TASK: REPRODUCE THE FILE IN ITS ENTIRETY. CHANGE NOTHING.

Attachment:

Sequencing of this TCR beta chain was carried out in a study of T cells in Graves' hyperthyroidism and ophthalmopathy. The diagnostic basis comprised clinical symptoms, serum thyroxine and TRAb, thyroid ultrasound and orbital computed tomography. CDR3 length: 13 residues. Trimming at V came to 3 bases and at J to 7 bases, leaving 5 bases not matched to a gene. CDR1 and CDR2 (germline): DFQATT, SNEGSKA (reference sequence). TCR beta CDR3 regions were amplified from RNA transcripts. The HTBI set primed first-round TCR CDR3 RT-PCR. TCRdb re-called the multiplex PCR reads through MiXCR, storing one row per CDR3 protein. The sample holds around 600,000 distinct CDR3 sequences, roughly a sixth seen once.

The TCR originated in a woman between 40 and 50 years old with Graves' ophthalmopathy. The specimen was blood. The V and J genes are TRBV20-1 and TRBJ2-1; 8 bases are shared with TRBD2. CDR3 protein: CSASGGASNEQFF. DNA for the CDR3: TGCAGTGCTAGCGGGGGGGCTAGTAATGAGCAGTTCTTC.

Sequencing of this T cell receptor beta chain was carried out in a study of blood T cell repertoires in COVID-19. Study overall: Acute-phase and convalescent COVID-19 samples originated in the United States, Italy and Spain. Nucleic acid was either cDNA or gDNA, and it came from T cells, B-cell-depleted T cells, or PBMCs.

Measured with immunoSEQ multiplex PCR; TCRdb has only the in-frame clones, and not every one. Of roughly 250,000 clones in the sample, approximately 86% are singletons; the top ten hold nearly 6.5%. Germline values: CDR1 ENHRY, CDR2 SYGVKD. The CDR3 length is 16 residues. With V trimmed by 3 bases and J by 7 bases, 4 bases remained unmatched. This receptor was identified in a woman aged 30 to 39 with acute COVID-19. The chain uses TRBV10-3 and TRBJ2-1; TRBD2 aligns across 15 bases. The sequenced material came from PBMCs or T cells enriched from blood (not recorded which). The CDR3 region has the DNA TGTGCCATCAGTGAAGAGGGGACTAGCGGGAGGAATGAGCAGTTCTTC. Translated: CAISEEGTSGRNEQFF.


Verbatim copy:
Sequencing of this TCR beta chain was carried out in a study of T cells in Graves' hyperthyroidism and ophthalmopathy. The diagnostic basis comprised clinical symptoms, serum thyroxine and TRAb, thyroid ultrasound and orbital computed tomography. CDR3 length: 13 residues. Trimming at V came to 3 bases and at J to 7 bases, leaving 5 bases not matched to a gene. CDR1 and CDR2 (germline): DFQATT, SNEGSKA (reference sequence). TCR beta CDR3 regions were amplified from RNA transcripts. The HTBI set primed first-round TCR CDR3 RT-PCR. TCRdb re-called the multiplex PCR reads through MiXCR, storing one row per CDR3 protein. The sample holds around 600,000 distinct CDR3 sequences, roughly a sixth seen once.

The TCR originated in a woman between 40 and 50 years old with Graves' ophthalmopathy. The specimen was blood. The V and J genes are TRBV20-1 and TRBJ2-1; 8 bases are shared with TRBD2. CDR3 protein: CSASGGASNEQFF. DNA for the CDR3: TGCAGTGCTAGCGGGGGGGCTAGTAATGAGCAGTTCTTC.

Sequencing of this T cell receptor beta chain was carried out in a study of blood T cell repertoires in COVID-19. Study overall: Acute-phase and convalescent COVID-19 samples originated in the United States, Italy and Spain. Nucleic acid was either cDNA or gDNA, and it came from T cells, B-cell-depleted T cells, or PBMCs.

Measured with immunoSEQ multiplex PCR; TCRdb has only the in-frame clones, and not every one. Of roughly 250,000 clones in the sample, approximately 86% are singletons; the top ten hold nearly 6.5%. Germline values: CDR1 ENHRY, CDR2 SYGVKD. The CDR3 length is 16 residues. With V trimmed by 3 bases and J by 7 bases, 4 bases remained unmatched. This receptor was identified in a woman aged 30 to 39 with acute COVID-19. The chain uses TRBV10-3 and TRBJ2-1; TRBD2 aligns across 15 bases. The sequenced material came from PBMCs or T cells enriched from blood (not recorded which). The CDR3 region has the DNA TGTGCCATCAGTGAAGAGGGGACTAGCGGGAGGAATGAGCAGTTCTTC. Translated: CAISEEGTSGRNEQFF.